From the moment foreign adventurers encountered the “lost” cities of the ancient Maya, there have been many wonderful, worthy books written about the region and its people — both ancient and living. 2012 opens up an entirely new subgenre of Maya-related books. Here are a few of my favorites to get anyone started with a diverse variety of informed perspectives on the subject:
GonzÃ¡lez, Gaspar Pedro. 13 B’aktun: Mayan Visions of 2012 and Beyond (North Atlantic Books, 2010). Unlike any other book youâ€™ll read about 2012, this one was written in Spanish by a Maya novelist and philosopher from Guatemala then translated to English. The book is comprised of a lyrical dialogue, poetry, explanations of Maya concepts, messages to the west and more.
Gonzalez writes, â€œif on Earth we havenâ€™t been able to become conscientious about nature, our mission, and our relationship with the other beings that exist here, we wonâ€™t be able to attain cosmic, more distant, and more spiritual consciousness as humans.â€
Jenkins, John Major.Â The 2012 Story: The Myths, Fallacies, and Truth Behind the Most Intriguing Date in History (New York: Tarcher/Penguin, 2009). If you are only going to read one book on 2012–or if you are looking for a far-reaching portal to the greater 2012 world, this is the book. Jenkins is one of the most prolific and passionate 2012ologists out there. His 1998 book Maya Cosmogenesis 2012 is regarded as a groundbreaking work in the field, â€œeasily one of the best researched of the popular books that focus on the 2012 date,â€ writes one colleague.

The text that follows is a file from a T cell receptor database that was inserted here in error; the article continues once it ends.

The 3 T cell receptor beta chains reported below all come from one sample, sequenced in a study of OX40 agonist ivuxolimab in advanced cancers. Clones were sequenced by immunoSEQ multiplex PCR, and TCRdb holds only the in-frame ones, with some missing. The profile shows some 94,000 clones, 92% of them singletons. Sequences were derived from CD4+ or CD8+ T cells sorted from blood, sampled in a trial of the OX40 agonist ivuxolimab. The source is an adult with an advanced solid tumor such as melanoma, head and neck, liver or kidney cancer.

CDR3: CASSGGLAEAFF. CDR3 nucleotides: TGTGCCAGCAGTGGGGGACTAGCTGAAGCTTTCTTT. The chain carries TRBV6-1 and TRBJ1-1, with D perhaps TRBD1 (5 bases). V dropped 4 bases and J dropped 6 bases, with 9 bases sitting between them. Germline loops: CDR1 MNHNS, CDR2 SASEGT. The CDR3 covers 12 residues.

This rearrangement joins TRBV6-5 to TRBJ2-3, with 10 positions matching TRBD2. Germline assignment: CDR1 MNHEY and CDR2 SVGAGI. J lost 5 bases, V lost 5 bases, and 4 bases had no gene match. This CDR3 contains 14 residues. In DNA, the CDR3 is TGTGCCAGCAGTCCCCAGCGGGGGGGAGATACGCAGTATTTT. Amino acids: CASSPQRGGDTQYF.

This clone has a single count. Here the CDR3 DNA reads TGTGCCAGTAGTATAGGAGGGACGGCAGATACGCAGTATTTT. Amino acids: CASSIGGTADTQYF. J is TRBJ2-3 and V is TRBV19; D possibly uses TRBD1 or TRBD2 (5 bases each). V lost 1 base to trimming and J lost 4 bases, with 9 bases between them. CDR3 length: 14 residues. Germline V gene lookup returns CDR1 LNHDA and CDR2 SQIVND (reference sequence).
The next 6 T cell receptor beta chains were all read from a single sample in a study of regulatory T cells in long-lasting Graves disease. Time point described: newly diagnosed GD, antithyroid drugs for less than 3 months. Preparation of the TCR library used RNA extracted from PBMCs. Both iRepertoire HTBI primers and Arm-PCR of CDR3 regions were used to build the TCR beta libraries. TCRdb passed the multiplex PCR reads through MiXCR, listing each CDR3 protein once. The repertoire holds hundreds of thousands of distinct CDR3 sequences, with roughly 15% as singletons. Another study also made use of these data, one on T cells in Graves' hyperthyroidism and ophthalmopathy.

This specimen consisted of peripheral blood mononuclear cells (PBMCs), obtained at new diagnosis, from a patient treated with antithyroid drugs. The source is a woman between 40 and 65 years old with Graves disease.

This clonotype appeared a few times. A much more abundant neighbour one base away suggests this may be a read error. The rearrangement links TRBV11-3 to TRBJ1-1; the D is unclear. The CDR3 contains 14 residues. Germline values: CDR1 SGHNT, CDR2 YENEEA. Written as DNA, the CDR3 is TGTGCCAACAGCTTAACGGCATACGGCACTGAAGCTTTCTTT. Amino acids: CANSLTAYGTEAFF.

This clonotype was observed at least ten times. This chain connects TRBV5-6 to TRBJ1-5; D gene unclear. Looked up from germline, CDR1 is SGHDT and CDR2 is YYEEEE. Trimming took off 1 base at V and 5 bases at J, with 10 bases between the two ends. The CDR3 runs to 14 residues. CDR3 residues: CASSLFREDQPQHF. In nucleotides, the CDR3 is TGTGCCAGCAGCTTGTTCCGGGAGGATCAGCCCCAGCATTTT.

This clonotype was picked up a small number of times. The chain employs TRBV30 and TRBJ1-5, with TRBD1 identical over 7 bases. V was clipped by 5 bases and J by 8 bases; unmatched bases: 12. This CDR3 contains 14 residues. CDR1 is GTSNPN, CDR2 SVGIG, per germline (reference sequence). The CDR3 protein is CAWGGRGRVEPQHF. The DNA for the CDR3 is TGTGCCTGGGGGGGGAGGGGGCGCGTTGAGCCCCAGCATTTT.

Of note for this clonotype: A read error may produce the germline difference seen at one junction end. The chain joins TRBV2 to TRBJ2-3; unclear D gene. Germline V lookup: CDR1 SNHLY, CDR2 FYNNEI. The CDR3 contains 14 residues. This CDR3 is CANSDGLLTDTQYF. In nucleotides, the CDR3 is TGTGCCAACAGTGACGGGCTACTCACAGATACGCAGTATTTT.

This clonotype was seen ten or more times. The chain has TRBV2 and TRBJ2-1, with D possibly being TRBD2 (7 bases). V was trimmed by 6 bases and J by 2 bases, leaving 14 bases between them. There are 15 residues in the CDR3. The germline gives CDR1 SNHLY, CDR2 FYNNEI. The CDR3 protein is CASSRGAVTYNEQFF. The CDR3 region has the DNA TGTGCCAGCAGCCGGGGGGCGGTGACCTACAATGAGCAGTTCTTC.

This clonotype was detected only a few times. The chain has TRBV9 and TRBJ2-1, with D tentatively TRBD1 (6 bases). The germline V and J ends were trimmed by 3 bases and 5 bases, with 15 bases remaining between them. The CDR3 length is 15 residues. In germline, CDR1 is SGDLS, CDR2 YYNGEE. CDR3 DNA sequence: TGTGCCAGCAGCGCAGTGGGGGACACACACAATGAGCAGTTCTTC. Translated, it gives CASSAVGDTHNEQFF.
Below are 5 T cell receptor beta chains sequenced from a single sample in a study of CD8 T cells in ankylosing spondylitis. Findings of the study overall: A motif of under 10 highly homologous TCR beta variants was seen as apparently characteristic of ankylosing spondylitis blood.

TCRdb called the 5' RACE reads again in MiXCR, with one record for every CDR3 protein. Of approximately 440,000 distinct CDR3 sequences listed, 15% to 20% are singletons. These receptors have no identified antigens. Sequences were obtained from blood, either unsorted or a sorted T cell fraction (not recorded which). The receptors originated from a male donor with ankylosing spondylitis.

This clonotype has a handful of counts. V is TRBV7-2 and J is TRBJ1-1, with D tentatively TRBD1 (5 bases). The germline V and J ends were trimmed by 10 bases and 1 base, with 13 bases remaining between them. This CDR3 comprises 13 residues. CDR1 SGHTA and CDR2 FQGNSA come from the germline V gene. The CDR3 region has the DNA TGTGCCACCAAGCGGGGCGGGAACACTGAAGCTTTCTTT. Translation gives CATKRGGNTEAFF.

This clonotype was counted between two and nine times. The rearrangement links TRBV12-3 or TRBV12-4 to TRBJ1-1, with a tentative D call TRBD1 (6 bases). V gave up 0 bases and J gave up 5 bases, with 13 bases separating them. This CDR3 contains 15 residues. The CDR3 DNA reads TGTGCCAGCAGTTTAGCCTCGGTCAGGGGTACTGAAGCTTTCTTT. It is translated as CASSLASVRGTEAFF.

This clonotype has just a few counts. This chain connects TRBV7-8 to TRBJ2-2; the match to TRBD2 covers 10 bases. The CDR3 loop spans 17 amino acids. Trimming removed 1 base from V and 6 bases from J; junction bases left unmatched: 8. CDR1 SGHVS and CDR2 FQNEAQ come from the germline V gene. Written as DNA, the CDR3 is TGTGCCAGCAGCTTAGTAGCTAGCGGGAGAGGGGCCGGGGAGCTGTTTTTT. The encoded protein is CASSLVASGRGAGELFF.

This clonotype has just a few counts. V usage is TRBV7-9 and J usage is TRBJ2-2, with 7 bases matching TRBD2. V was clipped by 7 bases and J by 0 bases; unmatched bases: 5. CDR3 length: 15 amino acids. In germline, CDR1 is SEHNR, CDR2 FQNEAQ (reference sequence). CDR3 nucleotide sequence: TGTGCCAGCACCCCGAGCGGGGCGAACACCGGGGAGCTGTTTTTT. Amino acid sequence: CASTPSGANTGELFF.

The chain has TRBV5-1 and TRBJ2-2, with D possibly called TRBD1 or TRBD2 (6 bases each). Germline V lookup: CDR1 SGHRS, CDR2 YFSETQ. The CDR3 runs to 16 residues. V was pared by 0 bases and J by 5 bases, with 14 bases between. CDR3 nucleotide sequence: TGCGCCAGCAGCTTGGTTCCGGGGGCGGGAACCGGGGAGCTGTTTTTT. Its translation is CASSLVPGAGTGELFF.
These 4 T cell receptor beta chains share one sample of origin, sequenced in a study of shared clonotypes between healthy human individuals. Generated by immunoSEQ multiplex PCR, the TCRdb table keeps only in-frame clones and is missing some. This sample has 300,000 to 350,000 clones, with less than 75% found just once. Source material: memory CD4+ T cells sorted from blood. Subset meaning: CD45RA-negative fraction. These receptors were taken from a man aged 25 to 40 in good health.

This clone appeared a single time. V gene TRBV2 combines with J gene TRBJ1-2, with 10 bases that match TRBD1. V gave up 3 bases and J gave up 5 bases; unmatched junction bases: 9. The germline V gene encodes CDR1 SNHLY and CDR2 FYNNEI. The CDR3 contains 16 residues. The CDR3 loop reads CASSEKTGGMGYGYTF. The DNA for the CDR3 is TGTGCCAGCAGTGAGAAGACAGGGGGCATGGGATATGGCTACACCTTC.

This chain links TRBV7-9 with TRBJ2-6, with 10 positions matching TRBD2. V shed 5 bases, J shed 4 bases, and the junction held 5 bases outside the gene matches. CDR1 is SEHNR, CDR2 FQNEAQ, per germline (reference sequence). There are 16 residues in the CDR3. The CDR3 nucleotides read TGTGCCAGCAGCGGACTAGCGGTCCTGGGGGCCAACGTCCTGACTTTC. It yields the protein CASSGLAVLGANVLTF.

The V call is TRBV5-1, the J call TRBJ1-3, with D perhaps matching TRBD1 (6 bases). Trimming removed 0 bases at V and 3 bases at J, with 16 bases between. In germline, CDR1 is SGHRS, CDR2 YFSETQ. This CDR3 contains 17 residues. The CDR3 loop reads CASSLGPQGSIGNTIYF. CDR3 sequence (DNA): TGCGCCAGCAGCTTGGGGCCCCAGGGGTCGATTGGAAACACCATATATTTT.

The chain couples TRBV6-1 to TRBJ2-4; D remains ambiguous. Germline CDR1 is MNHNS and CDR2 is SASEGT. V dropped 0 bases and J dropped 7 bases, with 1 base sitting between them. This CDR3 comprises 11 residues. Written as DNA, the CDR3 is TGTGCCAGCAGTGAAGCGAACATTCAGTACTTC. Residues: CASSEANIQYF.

In The 2012 Story, Jenkins covers everything from the ancients’ forward-reaching stone inscriptions to 2012 as a modern global meme. “2012 has gained the status of an icon,â€ he writes, â€œa cultural symbol, to be used and often abused for purposes that have nothing to do with its origins and the intentions of its creators.â€ The book sums up Jenkins’s galactic alignment theory and others’ work as well.
Sitler, Robert, PhD. The Living Maya: Ancient Wisdom in the Era of 2012 (Berkeley, CA: North Atlantic Books, 2010). This book begins with the Yucatec Maya greeting, â€œBix a bel?â€ which means, â€œHow is your road?â€ And thatâ€™s right where the author puts us–on the road in the Guatemalan highlands and southern Mexico, traveling with Robert Sitler in the forest. Some of his anecdotes and encounters happened long before he became a professor at Stetson University in DeLand, Florida, others are based on his three decades of working with the Maya. The book weaves these narratives with cultural explanations and lessons we can learn from the Maya of today.
Stuart, David. The Order of Days: The Maya World and the Truth About Maya Time (Random House, 2011). The esteemed epigrapher and author of half a dozen books on Maya hieroglyphics and archeology, Dr. David Stuart is one of the worldâ€™s most preeminent Mayanists. In his newest book, he explains the 2012 speculations through his unique, informed lens of four decades of cutting-edge Maya studies research.
Van Stone, Mark. 2012: Science and Prophecy of the Ancient Maya (San Diego: TlacaÃ©lel Press, 2010). This book, available directly from the author at (www.markvanstone.com) is also a science-based skepticâ€™s guide to the subject, written by a respected Mayanist, epigrapher, and professional art historian. This remarkable book is overflowing with color illustrations, glyph descriptions, date breakdowns, and a very thorough investigation of the various 2012 theories.